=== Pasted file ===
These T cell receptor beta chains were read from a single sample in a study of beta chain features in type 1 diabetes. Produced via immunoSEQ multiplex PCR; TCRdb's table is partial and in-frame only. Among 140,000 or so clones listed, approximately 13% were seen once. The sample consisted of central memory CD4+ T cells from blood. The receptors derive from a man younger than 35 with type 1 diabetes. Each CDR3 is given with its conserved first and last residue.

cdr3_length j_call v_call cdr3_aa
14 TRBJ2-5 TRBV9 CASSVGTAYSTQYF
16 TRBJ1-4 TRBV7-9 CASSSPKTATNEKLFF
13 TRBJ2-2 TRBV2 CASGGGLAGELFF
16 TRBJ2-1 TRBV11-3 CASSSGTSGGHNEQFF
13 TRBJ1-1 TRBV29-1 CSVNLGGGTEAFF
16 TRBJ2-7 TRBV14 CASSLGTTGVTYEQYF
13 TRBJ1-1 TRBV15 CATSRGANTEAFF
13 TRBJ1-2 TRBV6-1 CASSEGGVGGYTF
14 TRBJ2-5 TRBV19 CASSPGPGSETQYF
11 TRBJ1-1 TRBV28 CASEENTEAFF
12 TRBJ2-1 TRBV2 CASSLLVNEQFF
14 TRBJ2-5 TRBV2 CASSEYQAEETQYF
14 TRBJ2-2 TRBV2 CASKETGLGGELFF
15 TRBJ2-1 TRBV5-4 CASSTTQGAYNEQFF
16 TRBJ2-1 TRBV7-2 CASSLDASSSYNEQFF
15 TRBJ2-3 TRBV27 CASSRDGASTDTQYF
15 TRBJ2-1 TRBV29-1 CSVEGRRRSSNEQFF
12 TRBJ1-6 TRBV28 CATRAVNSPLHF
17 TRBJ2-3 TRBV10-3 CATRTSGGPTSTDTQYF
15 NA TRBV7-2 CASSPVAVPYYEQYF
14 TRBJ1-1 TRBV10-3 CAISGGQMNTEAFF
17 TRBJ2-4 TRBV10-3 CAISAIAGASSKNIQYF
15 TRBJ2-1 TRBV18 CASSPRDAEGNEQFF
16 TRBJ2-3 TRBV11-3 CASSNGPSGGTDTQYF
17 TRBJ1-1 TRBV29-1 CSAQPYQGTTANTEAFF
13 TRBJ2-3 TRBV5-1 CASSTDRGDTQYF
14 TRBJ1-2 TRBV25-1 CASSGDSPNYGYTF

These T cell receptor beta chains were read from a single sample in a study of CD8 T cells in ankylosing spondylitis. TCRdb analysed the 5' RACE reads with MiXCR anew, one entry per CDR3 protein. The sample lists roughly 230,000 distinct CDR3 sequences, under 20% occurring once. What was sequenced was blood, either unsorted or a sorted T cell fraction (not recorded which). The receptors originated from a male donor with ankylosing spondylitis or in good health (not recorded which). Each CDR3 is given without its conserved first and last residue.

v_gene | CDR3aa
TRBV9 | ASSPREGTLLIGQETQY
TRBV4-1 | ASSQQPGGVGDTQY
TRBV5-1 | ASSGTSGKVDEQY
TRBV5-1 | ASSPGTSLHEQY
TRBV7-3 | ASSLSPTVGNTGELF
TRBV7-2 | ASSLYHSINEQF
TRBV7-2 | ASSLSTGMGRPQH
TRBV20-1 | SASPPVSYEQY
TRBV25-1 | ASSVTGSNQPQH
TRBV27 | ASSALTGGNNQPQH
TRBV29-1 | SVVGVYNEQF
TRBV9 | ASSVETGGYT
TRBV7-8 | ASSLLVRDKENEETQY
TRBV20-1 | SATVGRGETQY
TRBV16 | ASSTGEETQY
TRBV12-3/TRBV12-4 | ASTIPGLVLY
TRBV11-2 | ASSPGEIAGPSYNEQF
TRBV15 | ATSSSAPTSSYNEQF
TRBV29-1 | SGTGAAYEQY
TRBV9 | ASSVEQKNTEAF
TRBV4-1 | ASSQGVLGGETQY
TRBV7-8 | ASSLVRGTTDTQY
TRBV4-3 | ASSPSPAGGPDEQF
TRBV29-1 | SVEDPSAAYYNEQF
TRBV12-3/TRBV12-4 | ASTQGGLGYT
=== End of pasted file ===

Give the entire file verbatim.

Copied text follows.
These T cell receptor beta chains were read from a single sample in a study of beta chain features in type 1 diabetes. Produced via immunoSEQ multiplex PCR; TCRdb's table is partial and in-frame only. Among 140,000 or so clones listed, approximately 13% were seen once. The sample consisted of central memory CD4+ T cells from blood. The receptors derive from a man younger than 35 with type 1 diabetes. Each CDR3 is given with its conserved first and last residue.

cdr3_length j_call v_call cdr3_aa
14 TRBJ2-5 TRBV9 CASSVGTAYSTQYF
16 TRBJ1-4 TRBV7-9 CASSSPKTATNEKLFF
13 TRBJ2-2 TRBV2 CASGGGLAGELFF
16 TRBJ2-1 TRBV11-3 CASSSGTSGGHNEQFF
13 TRBJ1-1 TRBV29-1 CSVNLGGGTEAFF
16 TRBJ2-7 TRBV14 CASSLGTTGVTYEQYF
13 TRBJ1-1 TRBV15 CATSRGANTEAFF
13 TRBJ1-2 TRBV6-1 CASSEGGVGGYTF
14 TRBJ2-5 TRBV19 CASSPGPGSETQYF
11 TRBJ1-1 TRBV28 CASEENTEAFF
12 TRBJ2-1 TRBV2 CASSLLVNEQFF
14 TRBJ2-5 TRBV2 CASSEYQAEETQYF
14 TRBJ2-2 TRBV2 CASKETGLGGELFF
15 TRBJ2-1 TRBV5-4 CASSTTQGAYNEQFF
16 TRBJ2-1 TRBV7-2 CASSLDASSSYNEQFF
15 TRBJ2-3 TRBV27 CASSRDGASTDTQYF
15 TRBJ2-1 TRBV29-1 CSVEGRRRSSNEQFF
12 TRBJ1-6 TRBV28 CATRAVNSPLHF
17 TRBJ2-3 TRBV10-3 CATRTSGGPTSTDTQYF
15 NA TRBV7-2 CASSPVAVPYYEQYF
14 TRBJ1-1 TRBV10-3 CAISGGQMNTEAFF
17 TRBJ2-4 TRBV10-3 CAISAIAGASSKNIQYF
15 TRBJ2-1 TRBV18 CASSPRDAEGNEQFF
16 TRBJ2-3 TRBV11-3 CASSNGPSGGTDTQYF
17 TRBJ1-1 TRBV29-1 CSAQPYQGTTANTEAFF
13 TRBJ2-3 TRBV5-1 CASSTDRGDTQYF
14 TRBJ1-2 TRBV25-1 CASSGDSPNYGYTF

These T cell receptor beta chains were read from a single sample in a study of CD8 T cells in ankylosing spondylitis. TCRdb analysed the 5' RACE reads with MiXCR anew, one entry per CDR3 protein. The sample lists roughly 230,000 distinct CDR3 sequences, under 20% occurring once. What was sequenced was blood, either unsorted or a sorted T cell fraction (not recorded which). The receptors originated from a male donor with ankylosing spondylitis or in good health (not recorded which). Each CDR3 is given without its conserved first and last residue.

v_gene | CDR3aa
TRBV9 | ASSPREGTLLIGQETQY
TRBV4-1 | ASSQQPGGVGDTQY
TRBV5-1 | ASSGTSGKVDEQY
TRBV5-1 | ASSPGTSLHEQY
TRBV7-3 | ASSLSPTVGNTGELF
TRBV7-2 | ASSLYHSINEQF
TRBV7-2 | ASSLSTGMGRPQH
TRBV20-1 | SASPPVSYEQY
TRBV25-1 | ASSVTGSNQPQH
TRBV27 | ASSALTGGNNQPQH
TRBV29-1 | SVVGVYNEQF
TRBV9 | ASSVETGGYT
TRBV7-8 | ASSLLVRDKENEETQY
TRBV20-1 | SATVGRGETQY
TRBV16 | ASSTGEETQY
TRBV12-3/TRBV12-4 | ASTIPGLVLY
TRBV11-2 | ASSPGEIAGPSYNEQF
TRBV15 | ATSSSAPTSSYNEQF
TRBV29-1 | SGTGAAYEQY
TRBV9 | ASSVEQKNTEAF
TRBV4-1 | ASSQGVLGGETQY
TRBV7-8 | ASSLVRGTTDTQY
TRBV4-3 | ASSPSPAGGPDEQF
TRBV29-1 | SVEDPSAAYYNEQF
TRBV12-3/TRBV12-4 | ASTQGGLGYT